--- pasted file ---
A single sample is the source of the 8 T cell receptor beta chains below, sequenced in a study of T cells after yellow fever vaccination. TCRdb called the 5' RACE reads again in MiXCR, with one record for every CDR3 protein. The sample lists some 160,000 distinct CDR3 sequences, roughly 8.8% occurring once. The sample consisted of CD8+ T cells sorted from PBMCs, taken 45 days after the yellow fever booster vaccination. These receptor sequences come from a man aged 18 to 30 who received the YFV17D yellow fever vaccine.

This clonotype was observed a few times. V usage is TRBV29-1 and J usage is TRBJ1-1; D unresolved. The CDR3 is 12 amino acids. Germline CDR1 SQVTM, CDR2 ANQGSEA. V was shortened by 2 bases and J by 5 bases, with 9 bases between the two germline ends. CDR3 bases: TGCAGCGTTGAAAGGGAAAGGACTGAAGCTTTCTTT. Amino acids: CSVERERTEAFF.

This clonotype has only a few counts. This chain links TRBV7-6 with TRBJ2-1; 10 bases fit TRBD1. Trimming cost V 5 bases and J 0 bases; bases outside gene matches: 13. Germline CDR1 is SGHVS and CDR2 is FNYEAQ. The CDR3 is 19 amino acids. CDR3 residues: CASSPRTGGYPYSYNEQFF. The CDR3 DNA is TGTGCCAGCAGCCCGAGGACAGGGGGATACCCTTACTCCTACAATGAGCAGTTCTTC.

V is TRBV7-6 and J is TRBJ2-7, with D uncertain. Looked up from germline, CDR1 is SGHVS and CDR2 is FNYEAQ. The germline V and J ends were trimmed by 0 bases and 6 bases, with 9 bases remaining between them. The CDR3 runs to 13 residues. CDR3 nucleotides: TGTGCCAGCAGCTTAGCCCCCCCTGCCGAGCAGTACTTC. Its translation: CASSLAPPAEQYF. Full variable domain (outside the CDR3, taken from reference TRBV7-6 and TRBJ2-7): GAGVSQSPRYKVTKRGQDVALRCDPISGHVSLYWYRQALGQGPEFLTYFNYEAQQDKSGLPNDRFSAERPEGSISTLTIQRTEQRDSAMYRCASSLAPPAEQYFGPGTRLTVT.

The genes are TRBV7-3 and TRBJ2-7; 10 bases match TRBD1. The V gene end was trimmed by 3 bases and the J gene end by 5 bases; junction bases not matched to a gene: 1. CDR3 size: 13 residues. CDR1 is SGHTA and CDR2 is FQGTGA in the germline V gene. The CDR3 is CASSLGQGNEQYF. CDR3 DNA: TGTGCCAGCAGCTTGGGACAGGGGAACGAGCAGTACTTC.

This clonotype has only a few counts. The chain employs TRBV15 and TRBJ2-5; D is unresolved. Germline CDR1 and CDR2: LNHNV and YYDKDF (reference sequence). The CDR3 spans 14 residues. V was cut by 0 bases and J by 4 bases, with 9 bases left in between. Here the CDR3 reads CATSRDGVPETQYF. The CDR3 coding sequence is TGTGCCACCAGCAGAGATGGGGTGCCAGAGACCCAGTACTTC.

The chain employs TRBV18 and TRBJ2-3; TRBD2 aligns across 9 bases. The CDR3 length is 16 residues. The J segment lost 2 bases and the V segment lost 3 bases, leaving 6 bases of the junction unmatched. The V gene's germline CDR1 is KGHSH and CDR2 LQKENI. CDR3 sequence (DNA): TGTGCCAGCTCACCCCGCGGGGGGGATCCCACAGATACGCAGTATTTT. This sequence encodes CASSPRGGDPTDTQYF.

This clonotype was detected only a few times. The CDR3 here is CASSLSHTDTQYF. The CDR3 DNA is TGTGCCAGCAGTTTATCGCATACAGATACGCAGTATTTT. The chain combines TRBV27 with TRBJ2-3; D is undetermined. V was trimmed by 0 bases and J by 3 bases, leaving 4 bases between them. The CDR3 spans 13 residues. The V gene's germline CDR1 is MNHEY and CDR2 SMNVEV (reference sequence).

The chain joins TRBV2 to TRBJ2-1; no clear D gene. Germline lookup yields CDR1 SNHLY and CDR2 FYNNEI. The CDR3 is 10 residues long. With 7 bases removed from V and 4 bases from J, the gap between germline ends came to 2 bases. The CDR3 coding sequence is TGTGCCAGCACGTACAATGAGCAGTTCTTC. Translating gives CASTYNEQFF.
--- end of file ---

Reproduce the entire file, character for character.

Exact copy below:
A single sample is the source of the 8 T cell receptor beta chains below, sequenced in a study of T cells after yellow fever vaccination. TCRdb called the 5' RACE reads again in MiXCR, with one record for every CDR3 protein. The sample lists some 160,000 distinct CDR3 sequences, roughly 8.8% occurring once. The sample consisted of CD8+ T cells sorted from PBMCs, taken 45 days after the yellow fever booster vaccination. These receptor sequences come from a man aged 18 to 30 who received the YFV17D yellow fever vaccine.

This clonotype was observed a few times. V usage is TRBV29-1 and J usage is TRBJ1-1; D unresolved. The CDR3 is 12 amino acids. Germline CDR1 SQVTM, CDR2 ANQGSEA. V was shortened by 2 bases and J by 5 bases, with 9 bases between the two germline ends. CDR3 bases: TGCAGCGTTGAAAGGGAAAGGACTGAAGCTTTCTTT. Amino acids: CSVERERTEAFF.

This clonotype has only a few counts. This chain links TRBV7-6 with TRBJ2-1; 10 bases fit TRBD1. Trimming cost V 5 bases and J 0 bases; bases outside gene matches: 13. Germline CDR1 is SGHVS and CDR2 is FNYEAQ. The CDR3 is 19 amino acids. CDR3 residues: CASSPRTGGYPYSYNEQFF. The CDR3 DNA is TGTGCCAGCAGCCCGAGGACAGGGGGATACCCTTACTCCTACAATGAGCAGTTCTTC.

V is TRBV7-6 and J is TRBJ2-7, with D uncertain. Looked up from germline, CDR1 is SGHVS and CDR2 is FNYEAQ. The germline V and J ends were trimmed by 0 bases and 6 bases, with 9 bases remaining between them. The CDR3 runs to 13 residues. CDR3 nucleotides: TGTGCCAGCAGCTTAGCCCCCCCTGCCGAGCAGTACTTC. Its translation: CASSLAPPAEQYF. Full variable domain (outside the CDR3, taken from reference TRBV7-6 and TRBJ2-7): GAGVSQSPRYKVTKRGQDVALRCDPISGHVSLYWYRQALGQGPEFLTYFNYEAQQDKSGLPNDRFSAERPEGSISTLTIQRTEQRDSAMYRCASSLAPPAEQYFGPGTRLTVT.

The genes are TRBV7-3 and TRBJ2-7; 10 bases match TRBD1. The V gene end was trimmed by 3 bases and the J gene end by 5 bases; junction bases not matched to a gene: 1. CDR3 size: 13 residues. CDR1 is SGHTA and CDR2 is FQGTGA in the germline V gene. The CDR3 is CASSLGQGNEQYF. CDR3 DNA: TGTGCCAGCAGCTTGGGACAGGGGAACGAGCAGTACTTC.

This clonotype has only a few counts. The chain employs TRBV15 and TRBJ2-5; D is unresolved. Germline CDR1 and CDR2: LNHNV and YYDKDF (reference sequence). The CDR3 spans 14 residues. V was cut by 0 bases and J by 4 bases, with 9 bases left in between. Here the CDR3 reads CATSRDGVPETQYF. The CDR3 coding sequence is TGTGCCACCAGCAGAGATGGGGTGCCAGAGACCCAGTACTTC.

The chain employs TRBV18 and TRBJ2-3; TRBD2 aligns across 9 bases. The CDR3 length is 16 residues. The J segment lost 2 bases and the V segment lost 3 bases, leaving 6 bases of the junction unmatched. The V gene's germline CDR1 is KGHSH and CDR2 LQKENI. CDR3 sequence (DNA): TGTGCCAGCTCACCCCGCGGGGGGGATCCCACAGATACGCAGTATTTT. This sequence encodes CASSPRGGDPTDTQYF.

This clonotype was detected only a few times. The CDR3 here is CASSLSHTDTQYF. The CDR3 DNA is TGTGCCAGCAGTTTATCGCATACAGATACGCAGTATTTT. The chain combines TRBV27 with TRBJ2-3; D is undetermined. V was trimmed by 0 bases and J by 3 bases, leaving 4 bases between them. The CDR3 spans 13 residues. The V gene's germline CDR1 is MNHEY and CDR2 SMNVEV (reference sequence).

The chain joins TRBV2 to TRBJ2-1; no clear D gene. Germline lookup yields CDR1 SNHLY and CDR2 FYNNEI. The CDR3 is 10 residues long. With 7 bases removed from V and 4 bases from J, the gap between germline ends came to 2 bases. The CDR3 coding sequence is TGTGCCAGCACGTACAATGAGCAGTTCTTC. Translating gives CASTYNEQFF.